Consequently, I wore light clothing to work at the beginning of the week. Nothing strange up to here, right?

That's until I realized my office had American-level air conditioning standards--actually, the whole building does. Goodbye dresses, hello jeans and sweaters. But don't worry, I found where the air comes from, and it comes from little slits on the floor. I've got masking tape, and let me tell you I won't let this rebel AC ruin my Summer closet plans. No siree. 

So, crisp weather it is, in my office at least. But that's not really the kind of crisp I was thinking about.

When strawberries come along, I get so excited I eat them all the time: for breakfast, before and after lunch, as a mid-afternoon snack, as a before-dinner get what I mean. One thing I hardly ever think of doing is making a baked good with these lovely red pieces of goodness--but I finally decided to do it. As the French say, j'ai sauté le pas

All you food bloggers aren't innocent in this situation, you know. I've been reading about blueberry buckles, cobblers and summer berry pies. I just couldn't resist any longer. 

After psychologically preparing myself for cooking down all those luscious strawberries, I decided that my berry dessert needed to bring out the flavor of the fruit, so preferably not in cake form. I thought back, remembering all the great crumbles and crisps I've been seeing online, and settled for a strawberry crisp.

Obviously, my 500g of strawberries didn't really make it into the oven--my cereal was begging for some, and my mid-afternoon snack as well. Those that did, however, were accompanied by a fresh fig and a crisp topping made with almonds and almond flour. Any hints of sadness I had (letting the strawberries go in the oven sure was a difficult life decision) evaporated when I opened the oven door. The aroma of the strawberries, mixed in with the almonds and a hint of cinnamon made me want to jump right into the oven itself and eat the crisp before it was even ready. Mind you, I'm not the reckless kind--the story of how I dropped a very sharp paring knife, blade pointed down, onto my toe this week isn't the subject here--so I waited until it cooled a little to give it a taste.

Give this recipe a go if you're a fan of strawberries in any form. In a few words, this is what happened to me: "Strawberry crisp, meet Lucie. Lucie, strawberry crisp." And we became the best of friends. "The End"--said between two mouthfuls of crisp topped with plain yogurt.

Fig-Strawberry Crisp 
serves 3 to 4

1 pound strawberries, rinsed and hulled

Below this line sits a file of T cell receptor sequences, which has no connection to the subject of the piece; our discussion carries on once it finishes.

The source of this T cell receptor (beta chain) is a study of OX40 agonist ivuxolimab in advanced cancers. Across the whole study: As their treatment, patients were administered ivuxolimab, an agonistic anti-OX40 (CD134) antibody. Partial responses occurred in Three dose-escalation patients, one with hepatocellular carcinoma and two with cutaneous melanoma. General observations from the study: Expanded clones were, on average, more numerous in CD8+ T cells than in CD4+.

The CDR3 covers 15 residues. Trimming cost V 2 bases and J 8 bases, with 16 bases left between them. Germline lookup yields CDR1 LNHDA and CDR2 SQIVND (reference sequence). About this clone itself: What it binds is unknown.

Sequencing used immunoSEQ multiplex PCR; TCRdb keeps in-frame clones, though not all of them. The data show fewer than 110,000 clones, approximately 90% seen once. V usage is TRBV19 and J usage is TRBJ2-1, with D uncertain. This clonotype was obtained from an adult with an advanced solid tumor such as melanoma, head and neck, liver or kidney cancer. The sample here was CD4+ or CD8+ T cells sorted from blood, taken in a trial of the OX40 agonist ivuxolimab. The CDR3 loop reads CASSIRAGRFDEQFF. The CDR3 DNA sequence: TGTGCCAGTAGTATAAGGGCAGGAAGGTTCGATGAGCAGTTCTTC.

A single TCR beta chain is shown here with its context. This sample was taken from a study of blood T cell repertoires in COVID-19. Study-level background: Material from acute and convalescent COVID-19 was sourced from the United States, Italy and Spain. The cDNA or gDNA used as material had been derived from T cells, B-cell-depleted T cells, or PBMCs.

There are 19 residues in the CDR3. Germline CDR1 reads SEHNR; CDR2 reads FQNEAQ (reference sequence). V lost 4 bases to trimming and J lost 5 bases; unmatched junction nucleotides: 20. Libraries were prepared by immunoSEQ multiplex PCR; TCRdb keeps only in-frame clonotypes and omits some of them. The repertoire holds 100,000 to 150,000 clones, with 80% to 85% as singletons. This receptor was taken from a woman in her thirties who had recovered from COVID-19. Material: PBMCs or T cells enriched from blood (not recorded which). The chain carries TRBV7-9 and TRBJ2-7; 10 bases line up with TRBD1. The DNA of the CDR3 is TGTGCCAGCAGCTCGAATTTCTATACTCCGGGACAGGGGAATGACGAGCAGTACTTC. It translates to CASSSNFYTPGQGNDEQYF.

1 fresh fig, cut into medium-sized pieces
2 TS cornstarch
1/8 c. granulated sugar
1/2 TS vanilla extract
juice of 1/2 lemon

1/4 c. + 2 TB slivered almonds
1/8 c. almond meal
1/8 c. all-purpose flour
2 TB brown sugar
1 TB granulated sugar
1/8 TS cinnamon
1/8 TS nutmeg
1/8 TS salt
2 TB butter, melted

Preheat oven to 400°F / 200°C.

In a medium-sized bowl, mix granulated sugar and cornstarch. Add strawberries and fig, lemon juice and vanilla, and delicately mix. Put mixture in a baking dish, cover with foil, and bake 25 minutes until strawberries have released their juice.

Meanwhile, pulse almonds, almond meal, flour, sugars, cinnamon, nutmeg and salt in a food processor until almonds are finely chopped. Drizzle melted butter on top and pulse until a coarse meal forms.

Place mixture in a medium-sized bowl and pinch fingers together to create some pea-sized chunks.

Remove fruit from the oven and give mixture a stir. Sprinkle topping evenly on the fruit. Bake 10 to 15 minutes until topping is golden and fruit is bubbling.

Place baking dish on a wire rack to cool for at least 10 minutes before serving. Serve warm, or cooled with vanilla ice cream or yogurt.

Sunday, July 11, 2010

Simple as Ice Cream Muffins

Take a second and look around. What do you see?

I see ice cream. Everywhere: in my freezer, in five different places one block away, and in everybody's hands. If I were to listen to myself, I would bathe in ice cream every single morning. Well, maybe not, because I have to hurry in the mornings and doing that would just take too much time.

Nevertheless, seeing everyone walk around with an ice cream cone has made me realize I may be hungry for fresh salads, but I'm also craving ice cream. All the time. See, I like sorbet, but what I really want these days is something creamy and not particularly light. Every time I hear a truck, I turn around, hoping it's the ice cream man or a Mr. Softee truck. Then, I realize I'm in France.

Toto, we're not in America anymore.

Oddly enough, my first reaction to this summertime craving (I say this because in the winter, I crave peppermint ice cream--different category, right?) wasn't to go out and eat ice cream. My first reaction was to go out and buy ice cream, to make ice cream muffins. Same thing? Hardly. Ice cream muffins are not, contrary to what you might be thinking at this very moment, like ice cream sandwiches. They are something else entirely.

When I was still in Urbana, my neighbor Pat found a recipe that she thought I might be interested in. (thanks Pat!) Sure enough, I couldn't wait to try it. Here's the catch: the recipe has two ingredients. Ice cream, and self-rising flour--which actually becomes a tiny five ingredients if, like me, you don't have self-rising flour. Ice cream in muffins? Sure--the ice cream replaces the traditional fat, eggs, and dairy you would find in traditional muffins.